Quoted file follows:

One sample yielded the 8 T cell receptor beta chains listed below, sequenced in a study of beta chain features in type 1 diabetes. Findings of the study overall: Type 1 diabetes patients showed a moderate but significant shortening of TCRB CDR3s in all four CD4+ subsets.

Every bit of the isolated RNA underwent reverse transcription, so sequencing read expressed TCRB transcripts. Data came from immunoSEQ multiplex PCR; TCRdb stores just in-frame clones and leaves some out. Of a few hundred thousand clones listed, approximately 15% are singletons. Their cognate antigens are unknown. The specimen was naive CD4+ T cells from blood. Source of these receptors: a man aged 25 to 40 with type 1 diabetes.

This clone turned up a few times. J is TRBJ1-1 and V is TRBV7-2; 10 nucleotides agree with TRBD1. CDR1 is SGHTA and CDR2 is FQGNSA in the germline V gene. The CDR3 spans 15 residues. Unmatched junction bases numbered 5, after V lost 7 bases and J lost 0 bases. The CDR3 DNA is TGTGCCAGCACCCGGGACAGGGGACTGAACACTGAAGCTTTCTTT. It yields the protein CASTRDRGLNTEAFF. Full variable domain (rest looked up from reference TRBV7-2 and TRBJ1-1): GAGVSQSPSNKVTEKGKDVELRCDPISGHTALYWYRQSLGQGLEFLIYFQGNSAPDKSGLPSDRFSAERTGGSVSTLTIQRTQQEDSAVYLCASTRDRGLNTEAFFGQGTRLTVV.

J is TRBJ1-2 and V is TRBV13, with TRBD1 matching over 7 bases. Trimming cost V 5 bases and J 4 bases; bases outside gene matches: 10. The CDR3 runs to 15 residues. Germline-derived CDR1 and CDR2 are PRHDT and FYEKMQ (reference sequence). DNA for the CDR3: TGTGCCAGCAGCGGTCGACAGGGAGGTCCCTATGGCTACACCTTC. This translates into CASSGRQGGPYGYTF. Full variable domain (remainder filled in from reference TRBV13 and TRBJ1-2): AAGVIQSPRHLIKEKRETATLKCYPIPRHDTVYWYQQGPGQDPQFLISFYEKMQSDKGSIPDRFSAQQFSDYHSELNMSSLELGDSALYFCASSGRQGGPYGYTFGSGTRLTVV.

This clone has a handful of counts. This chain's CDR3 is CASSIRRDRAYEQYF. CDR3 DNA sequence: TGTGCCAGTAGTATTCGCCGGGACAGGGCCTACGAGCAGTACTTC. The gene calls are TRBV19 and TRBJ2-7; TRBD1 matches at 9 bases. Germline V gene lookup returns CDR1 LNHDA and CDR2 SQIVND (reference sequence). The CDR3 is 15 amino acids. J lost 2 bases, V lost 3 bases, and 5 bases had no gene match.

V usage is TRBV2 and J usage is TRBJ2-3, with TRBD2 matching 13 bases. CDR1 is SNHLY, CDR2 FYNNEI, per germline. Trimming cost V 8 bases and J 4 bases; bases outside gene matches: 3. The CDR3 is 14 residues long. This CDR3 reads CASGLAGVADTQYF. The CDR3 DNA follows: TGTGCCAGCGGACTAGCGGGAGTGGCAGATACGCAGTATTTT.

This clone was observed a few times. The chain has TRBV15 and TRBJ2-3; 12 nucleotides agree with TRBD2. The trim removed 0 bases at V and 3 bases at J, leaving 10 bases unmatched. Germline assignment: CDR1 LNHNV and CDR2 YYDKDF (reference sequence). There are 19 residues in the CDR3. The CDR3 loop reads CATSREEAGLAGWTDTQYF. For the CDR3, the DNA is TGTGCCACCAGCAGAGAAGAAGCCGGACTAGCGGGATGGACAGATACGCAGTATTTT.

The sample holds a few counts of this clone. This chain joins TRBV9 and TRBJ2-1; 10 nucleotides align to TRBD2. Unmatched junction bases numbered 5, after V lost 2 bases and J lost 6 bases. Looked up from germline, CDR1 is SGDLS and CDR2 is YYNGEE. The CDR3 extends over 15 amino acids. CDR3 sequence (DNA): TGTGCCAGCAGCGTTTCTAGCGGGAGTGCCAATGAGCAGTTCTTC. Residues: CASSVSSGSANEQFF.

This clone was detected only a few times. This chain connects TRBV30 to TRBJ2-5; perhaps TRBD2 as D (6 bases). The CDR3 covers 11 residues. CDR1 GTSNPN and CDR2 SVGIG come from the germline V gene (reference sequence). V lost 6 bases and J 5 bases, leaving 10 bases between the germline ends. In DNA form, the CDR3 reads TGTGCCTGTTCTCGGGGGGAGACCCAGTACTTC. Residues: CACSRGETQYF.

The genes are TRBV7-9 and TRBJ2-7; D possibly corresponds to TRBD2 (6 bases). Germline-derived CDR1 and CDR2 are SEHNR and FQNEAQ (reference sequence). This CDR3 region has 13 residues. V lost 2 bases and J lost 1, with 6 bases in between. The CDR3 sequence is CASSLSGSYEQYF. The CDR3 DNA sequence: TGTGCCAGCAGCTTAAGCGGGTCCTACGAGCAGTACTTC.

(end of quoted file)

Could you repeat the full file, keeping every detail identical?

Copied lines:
One sample yielded the 8 T cell receptor beta chains listed below, sequenced in a study of beta chain features in type 1 diabetes. Findings of the study overall: Type 1 diabetes patients showed a moderate but significant shortening of TCRB CDR3s in all four CD4+ subsets.

Every bit of the isolated RNA underwent reverse transcription, so sequencing read expressed TCRB transcripts. Data came from immunoSEQ multiplex PCR; TCRdb stores just in-frame clones and leaves some out. Of a few hundred thousand clones listed, approximately 15% are singletons. Their cognate antigens are unknown. The specimen was naive CD4+ T cells from blood. Source of these receptors: a man aged 25 to 40 with type 1 diabetes.

This clone turned up a few times. J is TRBJ1-1 and V is TRBV7-2; 10 nucleotides agree with TRBD1. CDR1 is SGHTA and CDR2 is FQGNSA in the germline V gene. The CDR3 spans 15 residues. Unmatched junction bases numbered 5, after V lost 7 bases and J lost 0 bases. The CDR3 DNA is TGTGCCAGCACCCGGGACAGGGGACTGAACACTGAAGCTTTCTTT. It yields the protein CASTRDRGLNTEAFF. Full variable domain (rest looked up from reference TRBV7-2 and TRBJ1-1): GAGVSQSPSNKVTEKGKDVELRCDPISGHTALYWYRQSLGQGLEFLIYFQGNSAPDKSGLPSDRFSAERTGGSVSTLTIQRTQQEDSAVYLCASTRDRGLNTEAFFGQGTRLTVV.

J is TRBJ1-2 and V is TRBV13, with TRBD1 matching over 7 bases. Trimming cost V 5 bases and J 4 bases; bases outside gene matches: 10. The CDR3 runs to 15 residues. Germline-derived CDR1 and CDR2 are PRHDT and FYEKMQ (reference sequence). DNA for the CDR3: TGTGCCAGCAGCGGTCGACAGGGAGGTCCCTATGGCTACACCTTC. This translates into CASSGRQGGPYGYTF. Full variable domain (remainder filled in from reference TRBV13 and TRBJ1-2): AAGVIQSPRHLIKEKRETATLKCYPIPRHDTVYWYQQGPGQDPQFLISFYEKMQSDKGSIPDRFSAQQFSDYHSELNMSSLELGDSALYFCASSGRQGGPYGYTFGSGTRLTVV.

This clone has a handful of counts. This chain's CDR3 is CASSIRRDRAYEQYF. CDR3 DNA sequence: TGTGCCAGTAGTATTCGCCGGGACAGGGCCTACGAGCAGTACTTC. The gene calls are TRBV19 and TRBJ2-7; TRBD1 matches at 9 bases. Germline V gene lookup returns CDR1 LNHDA and CDR2 SQIVND (reference sequence). The CDR3 is 15 amino acids. J lost 2 bases, V lost 3 bases, and 5 bases had no gene match.

V usage is TRBV2 and J usage is TRBJ2-3, with TRBD2 matching 13 bases. CDR1 is SNHLY, CDR2 FYNNEI, per germline. Trimming cost V 8 bases and J 4 bases; bases outside gene matches: 3. The CDR3 is 14 residues long. This CDR3 reads CASGLAGVADTQYF. The CDR3 DNA follows: TGTGCCAGCGGACTAGCGGGAGTGGCAGATACGCAGTATTTT.

This clone was observed a few times. The chain has TRBV15 and TRBJ2-3; 12 nucleotides agree with TRBD2. The trim removed 0 bases at V and 3 bases at J, leaving 10 bases unmatched. Germline assignment: CDR1 LNHNV and CDR2 YYDKDF (reference sequence). There are 19 residues in the CDR3. The CDR3 loop reads CATSREEAGLAGWTDTQYF. For the CDR3, the DNA is TGTGCCACCAGCAGAGAAGAAGCCGGACTAGCGGGATGGACAGATACGCAGTATTTT.

The sample holds a few counts of this clone. This chain joins TRBV9 and TRBJ2-1; 10 nucleotides align to TRBD2. Unmatched junction bases numbered 5, after V lost 2 bases and J lost 6 bases. Looked up from germline, CDR1 is SGDLS and CDR2 is YYNGEE. The CDR3 extends over 15 amino acids. CDR3 sequence (DNA): TGTGCCAGCAGCGTTTCTAGCGGGAGTGCCAATGAGCAGTTCTTC. Residues: CASSVSSGSANEQFF.

This clone was detected only a few times. This chain connects TRBV30 to TRBJ2-5; perhaps TRBD2 as D (6 bases). The CDR3 covers 11 residues. CDR1 GTSNPN and CDR2 SVGIG come from the germline V gene (reference sequence). V lost 6 bases and J 5 bases, leaving 10 bases between the germline ends. In DNA form, the CDR3 reads TGTGCCTGTTCTCGGGGGGAGACCCAGTACTTC. Residues: CACSRGETQYF.

The genes are TRBV7-9 and TRBJ2-7; D possibly corresponds to TRBD2 (6 bases). Germline-derived CDR1 and CDR2 are SEHNR and FQNEAQ (reference sequence). This CDR3 region has 13 residues. V lost 2 bases and J lost 1, with 6 bases in between. The CDR3 sequence is CASSLSGSYEQYF. The CDR3 DNA sequence: TGTGCCAGCAGCTTAAGCGGGTCCTACGAGCAGTACTTC.